4 KEY THINGS TO KNOW ABOUT GEORGIA PERSONAL INJURY LAW

Personal injury law allows you to be compensated when involved in an accident that wasn’t your fault. Be aware that there are distinct rules you must follow if you wish to receive compensation for your losses if your injury resulted from the carelessness of a government employee or agency in Georgia. It helps to have a basic awareness of the state laws that can apply if you consider making a personal injury claim in Georgia.

Georgia’s statute of Limitations on Personal Injury Claims

Every civil litigation brought before a Georgian court is subject to a rule known as the “statute of limitations.” Actions for harm to a person must be filed within two years of the right to bring a claim accruing, according to Georgia Code 9-3-33. This means that a two-year window applies to filing an injury claim following any form of accident. The timer typically begins ticking on the accident date.

Knowing and following Georgia’s statute of limitations in injury cases is essential because if you attempt to bring your lawsuit after the two-year window, the court will almost definitely decline to consider it. You will forfeit your chance to get compensation for your injuries.

The filing deadline may be extended in rare situations. You should consult a Norcross personal injury lawyer to learn more about how the statute of limitations relates to your case.

Georgia Comparative Fault Regulations

In some situations, the opposing party will argue that you were really to blame for the accident when you try to file a lawsuit or insurance claim after getting hurt. If it is determined that you were partially or entirely to blame for your accident, Georgia’s modified comparative fault law decreases or eliminates damages. Here is an illustration:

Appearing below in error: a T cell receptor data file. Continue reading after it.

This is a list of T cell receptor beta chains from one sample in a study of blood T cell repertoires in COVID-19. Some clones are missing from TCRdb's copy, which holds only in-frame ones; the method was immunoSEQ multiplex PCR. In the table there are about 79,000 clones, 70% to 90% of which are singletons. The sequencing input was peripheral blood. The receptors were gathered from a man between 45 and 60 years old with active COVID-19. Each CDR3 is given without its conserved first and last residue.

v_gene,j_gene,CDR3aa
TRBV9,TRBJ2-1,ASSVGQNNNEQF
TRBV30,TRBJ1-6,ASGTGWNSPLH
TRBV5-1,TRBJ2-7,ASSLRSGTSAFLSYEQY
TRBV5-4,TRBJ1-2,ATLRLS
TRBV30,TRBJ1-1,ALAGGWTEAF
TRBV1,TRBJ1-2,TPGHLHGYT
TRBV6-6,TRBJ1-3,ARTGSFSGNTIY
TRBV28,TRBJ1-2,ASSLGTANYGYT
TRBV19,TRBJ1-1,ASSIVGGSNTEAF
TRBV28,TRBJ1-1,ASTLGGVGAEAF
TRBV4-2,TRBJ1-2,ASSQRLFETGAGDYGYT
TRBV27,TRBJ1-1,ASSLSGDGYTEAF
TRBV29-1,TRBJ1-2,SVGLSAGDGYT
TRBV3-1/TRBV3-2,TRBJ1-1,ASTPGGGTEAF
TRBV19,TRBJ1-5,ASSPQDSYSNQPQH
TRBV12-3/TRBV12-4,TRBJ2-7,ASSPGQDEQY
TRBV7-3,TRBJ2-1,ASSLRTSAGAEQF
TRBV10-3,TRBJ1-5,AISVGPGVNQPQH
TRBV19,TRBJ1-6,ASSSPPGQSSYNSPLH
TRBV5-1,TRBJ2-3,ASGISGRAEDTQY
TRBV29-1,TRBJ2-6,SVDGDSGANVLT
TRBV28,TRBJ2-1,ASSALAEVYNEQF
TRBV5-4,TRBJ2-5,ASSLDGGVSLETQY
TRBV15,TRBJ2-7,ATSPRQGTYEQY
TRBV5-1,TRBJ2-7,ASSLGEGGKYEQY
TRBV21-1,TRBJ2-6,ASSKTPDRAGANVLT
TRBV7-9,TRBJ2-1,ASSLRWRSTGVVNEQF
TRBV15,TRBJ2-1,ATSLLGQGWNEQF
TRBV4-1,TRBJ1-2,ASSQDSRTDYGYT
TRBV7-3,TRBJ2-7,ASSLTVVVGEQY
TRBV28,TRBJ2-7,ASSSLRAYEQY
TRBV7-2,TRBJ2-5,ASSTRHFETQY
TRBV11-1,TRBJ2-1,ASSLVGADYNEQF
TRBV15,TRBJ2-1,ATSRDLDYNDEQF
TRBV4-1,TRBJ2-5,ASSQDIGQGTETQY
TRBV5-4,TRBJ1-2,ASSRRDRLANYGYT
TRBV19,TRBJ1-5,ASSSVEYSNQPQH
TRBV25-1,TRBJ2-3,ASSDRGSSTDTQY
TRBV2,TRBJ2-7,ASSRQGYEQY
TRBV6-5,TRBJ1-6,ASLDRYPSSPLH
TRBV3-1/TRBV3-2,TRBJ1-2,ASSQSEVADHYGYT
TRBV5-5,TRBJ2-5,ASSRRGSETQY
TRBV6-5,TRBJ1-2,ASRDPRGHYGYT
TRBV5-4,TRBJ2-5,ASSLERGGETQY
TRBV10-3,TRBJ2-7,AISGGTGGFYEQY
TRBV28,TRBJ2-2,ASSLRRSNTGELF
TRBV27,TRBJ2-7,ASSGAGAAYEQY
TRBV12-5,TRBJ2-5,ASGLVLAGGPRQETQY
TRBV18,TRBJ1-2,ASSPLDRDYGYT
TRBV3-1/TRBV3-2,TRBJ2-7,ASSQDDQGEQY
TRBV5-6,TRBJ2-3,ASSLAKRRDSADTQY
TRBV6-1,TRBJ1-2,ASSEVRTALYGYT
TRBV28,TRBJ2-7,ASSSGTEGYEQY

According to Georgia’s modified comparative fault rule, the amount of your damages is reduced by the percentage of fault attributed to you. Take note that you would not be eligible for compensation if you contributed more than 50% to the accident.

In damage situations where it is determined that both parties contributed to the harm, Georgia courts must use the comparative blame rule. But don’t be shocked if the topic also arises in discussions about injury settlement with an insurance adjuster.

Georgia personal injury cases have no damage caps.

Damages for personal injuries are capped in some states. These regulations set a cap on the maximum amount of money that an injured person can be compensated for particular losses or situations. There are now no limitations on the amount of compensation a personal injury plaintiff may receive in Georgia’s courts. The state’s supreme court determined in 2010 that damage caps violate the state constitution’s guarantee of the right to a jury trial (although judges may still be free to reduce excessive awards in some instances).

Liability rule for dog bites

According to a specific law in Georgia (Georgia Code section 51-2-7), anyone “who owns or harbors a vicious or dangerous animal” is responsible if they permit the animal to run loose and cause harm to someone. According to the law, a “vicious” animal can be one that must be kept on a leash.